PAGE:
PH seafarers face rough waters
BATANGAS CITY—Marine chief engineer Lino Abellana, 56, is set to board a merchant ship in November, but he has yet to prepare his job papers as commuting from his home province of Laguna to the manning agency in Manila is made difficult by the lack of public transport because of the new coronavirus disease pandemic.
The situation is even more complicated for seafarers coming from provinces that have been placed under localized lockdowns or still without domestic flights or commercial boat trips to the national capital.
“You need to have an allowance before your departure date since protocols nowadays require you to undergo quarantine and take swab tests,” Abellana said.
Seafarers waiting for job openings pay for their stay in dormitories in Metro Manila, where most government and recruitment agencies are based.
“What’s painful is after all the [waiting], you turn up positive [for the coronavirus] and so you won’t be allowed to embark,” Abellana said.
Port closures and border lockdowns affected maritime trade both ways—first, with still about 300,000 “overcontract” crew (as of September, according to government estimates) stuck on board ships around the world, and second, the seafarers who were supposed to replace them were stranded onshore.
In domestic shipping, since the suspension of passenger trips in March, companies hit a mere “breakeven” from ferrying only cargoes and vital goods across the country, said Jeffrey Solon, deputy administrator for operations of the Maritime Industry Authority (Marina).
Solon was interviewed here on Friday when he attended the Philippine Port Authority’s test run of its automated ticketing system and on Monday, through telephone, after the opening of the National Maritime Week.
The government offered local shipping lines huge tax breaks to keep their operations afloat and continue transporting supplies and locally stranded individuals.
Solon said “30,000 to 40,000” seafarers were waiting for deployment abroad but could not leave due to travel restrictions.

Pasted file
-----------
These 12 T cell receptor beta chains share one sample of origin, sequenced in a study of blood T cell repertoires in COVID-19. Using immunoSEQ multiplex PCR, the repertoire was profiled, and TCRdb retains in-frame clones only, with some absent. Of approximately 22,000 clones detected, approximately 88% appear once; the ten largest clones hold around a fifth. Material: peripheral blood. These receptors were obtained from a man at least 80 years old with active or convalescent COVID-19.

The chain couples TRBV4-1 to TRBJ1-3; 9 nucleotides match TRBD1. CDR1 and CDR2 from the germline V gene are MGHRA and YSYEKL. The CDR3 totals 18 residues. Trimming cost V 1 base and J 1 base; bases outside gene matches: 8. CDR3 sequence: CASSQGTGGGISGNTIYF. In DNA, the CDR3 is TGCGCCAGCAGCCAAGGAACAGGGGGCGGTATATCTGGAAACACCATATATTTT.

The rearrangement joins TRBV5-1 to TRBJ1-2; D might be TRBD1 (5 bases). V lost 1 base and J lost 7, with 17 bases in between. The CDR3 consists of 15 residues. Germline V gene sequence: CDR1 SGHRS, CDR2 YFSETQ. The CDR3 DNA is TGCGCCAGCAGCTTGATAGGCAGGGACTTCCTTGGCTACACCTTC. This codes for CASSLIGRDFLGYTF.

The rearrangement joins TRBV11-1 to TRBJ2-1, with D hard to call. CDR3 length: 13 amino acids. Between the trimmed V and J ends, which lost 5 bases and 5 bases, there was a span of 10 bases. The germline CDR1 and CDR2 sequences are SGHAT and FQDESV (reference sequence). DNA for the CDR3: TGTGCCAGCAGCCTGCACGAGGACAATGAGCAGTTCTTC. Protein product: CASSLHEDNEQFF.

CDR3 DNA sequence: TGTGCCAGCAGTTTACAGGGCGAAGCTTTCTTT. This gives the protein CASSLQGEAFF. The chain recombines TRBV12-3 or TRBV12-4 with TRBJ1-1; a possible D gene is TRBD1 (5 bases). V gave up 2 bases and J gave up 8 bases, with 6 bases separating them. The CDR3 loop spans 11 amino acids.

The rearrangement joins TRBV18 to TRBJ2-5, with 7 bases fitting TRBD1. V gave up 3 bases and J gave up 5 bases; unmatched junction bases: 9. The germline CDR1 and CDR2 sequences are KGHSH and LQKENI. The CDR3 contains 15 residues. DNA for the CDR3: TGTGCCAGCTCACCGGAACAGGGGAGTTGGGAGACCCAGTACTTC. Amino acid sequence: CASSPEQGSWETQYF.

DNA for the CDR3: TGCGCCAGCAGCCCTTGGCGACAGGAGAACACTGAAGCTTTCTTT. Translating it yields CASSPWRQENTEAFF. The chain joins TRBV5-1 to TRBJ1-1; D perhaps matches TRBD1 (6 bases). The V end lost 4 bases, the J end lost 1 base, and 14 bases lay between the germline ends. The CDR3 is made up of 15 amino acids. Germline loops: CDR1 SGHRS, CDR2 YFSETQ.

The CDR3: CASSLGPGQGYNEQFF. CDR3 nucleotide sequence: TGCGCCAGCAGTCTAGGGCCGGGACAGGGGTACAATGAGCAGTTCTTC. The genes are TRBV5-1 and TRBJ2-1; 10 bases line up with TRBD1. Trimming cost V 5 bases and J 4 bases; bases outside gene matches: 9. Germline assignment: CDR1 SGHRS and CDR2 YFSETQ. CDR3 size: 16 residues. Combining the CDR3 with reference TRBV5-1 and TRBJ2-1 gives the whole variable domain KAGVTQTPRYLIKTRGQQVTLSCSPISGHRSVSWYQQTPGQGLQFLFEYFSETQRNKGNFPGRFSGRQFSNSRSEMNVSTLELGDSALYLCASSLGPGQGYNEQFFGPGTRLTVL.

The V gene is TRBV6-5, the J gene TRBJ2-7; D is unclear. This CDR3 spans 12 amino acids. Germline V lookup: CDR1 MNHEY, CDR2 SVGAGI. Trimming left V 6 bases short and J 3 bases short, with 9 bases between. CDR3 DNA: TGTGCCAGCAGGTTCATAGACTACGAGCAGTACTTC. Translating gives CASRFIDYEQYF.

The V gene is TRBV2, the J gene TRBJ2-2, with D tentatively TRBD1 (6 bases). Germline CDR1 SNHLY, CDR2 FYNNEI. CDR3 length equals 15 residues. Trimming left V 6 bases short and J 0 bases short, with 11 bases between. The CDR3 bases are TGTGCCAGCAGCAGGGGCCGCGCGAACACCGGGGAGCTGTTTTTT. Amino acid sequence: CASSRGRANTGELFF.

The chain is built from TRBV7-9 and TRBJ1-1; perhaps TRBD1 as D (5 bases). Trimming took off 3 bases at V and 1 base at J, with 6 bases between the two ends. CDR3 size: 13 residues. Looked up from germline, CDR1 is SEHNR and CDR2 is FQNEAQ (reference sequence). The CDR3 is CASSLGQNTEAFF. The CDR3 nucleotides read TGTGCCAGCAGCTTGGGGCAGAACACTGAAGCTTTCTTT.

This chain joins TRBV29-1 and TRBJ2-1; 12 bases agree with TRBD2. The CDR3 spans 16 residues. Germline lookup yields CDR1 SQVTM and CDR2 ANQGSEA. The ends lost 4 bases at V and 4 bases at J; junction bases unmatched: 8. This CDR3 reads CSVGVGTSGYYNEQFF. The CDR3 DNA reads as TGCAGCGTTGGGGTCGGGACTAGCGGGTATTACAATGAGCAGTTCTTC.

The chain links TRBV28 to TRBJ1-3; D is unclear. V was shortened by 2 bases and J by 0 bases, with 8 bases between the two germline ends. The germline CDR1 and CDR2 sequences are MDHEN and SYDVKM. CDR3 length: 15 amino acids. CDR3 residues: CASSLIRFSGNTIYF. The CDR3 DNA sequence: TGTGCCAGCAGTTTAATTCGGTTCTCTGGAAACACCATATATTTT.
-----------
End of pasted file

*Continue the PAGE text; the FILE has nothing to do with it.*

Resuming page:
The International Maritime Organization, which limits a seafarer’s stay offshore to no more than 12 months primarily to protect his mental state, has acknowledged crew change, or the supposed swapping of ship crew after every tour, as a global humanitarian and economic crisis.
Before the pandemic, the Philippines, which supplies 25 percent of the 1.5 million seafarers globally, had been deploying about 50,000 seafarers monthly, records from Marina showed.
Other countries have tightened the screening of Filipino seamen, like Singapore, which requires a 72-hour turnaround of a negative COVID-19 test result.
“Some [private] laboratories are taking advantage of this, charging seafarers P23,000 to P25,000 for a faster RT-PCR (reverse transcription-polymerase chain reaction) result,” Solon said.
International shipping operators still preferred Filipinos to man cargo vessels that move 80 percent of the global trade, he said, but Philippine state agencies were worried that they might start looking for other nationalities if Filipino crew members were not immediately replaced.
Crew change hubs
To ease the movement, the Philippines in July opened three crew change hubs in Manila, Subic and Bataan’s Port Capinpin to encourage ships to dock in the Philippines. Marina was also working to open the ports here and in the cities of Cebu and Davao to allow foreign cargo vessels to change their crew.
In Asia, ships used to change its crew in Singapore and Hong Kong, forcing Filipino seafarers to fly to these countries’ ports for embarkation.
“[The pandemic] gave us a rare opportunity [to open crew change hubs] which could help generate [local] income from [local] hotels, [ship] repairs and refueling,” Solon said.
Marina plans to open a one-stop government shop in Cebu so seafarers need not go to Manila for processing of employment papers.
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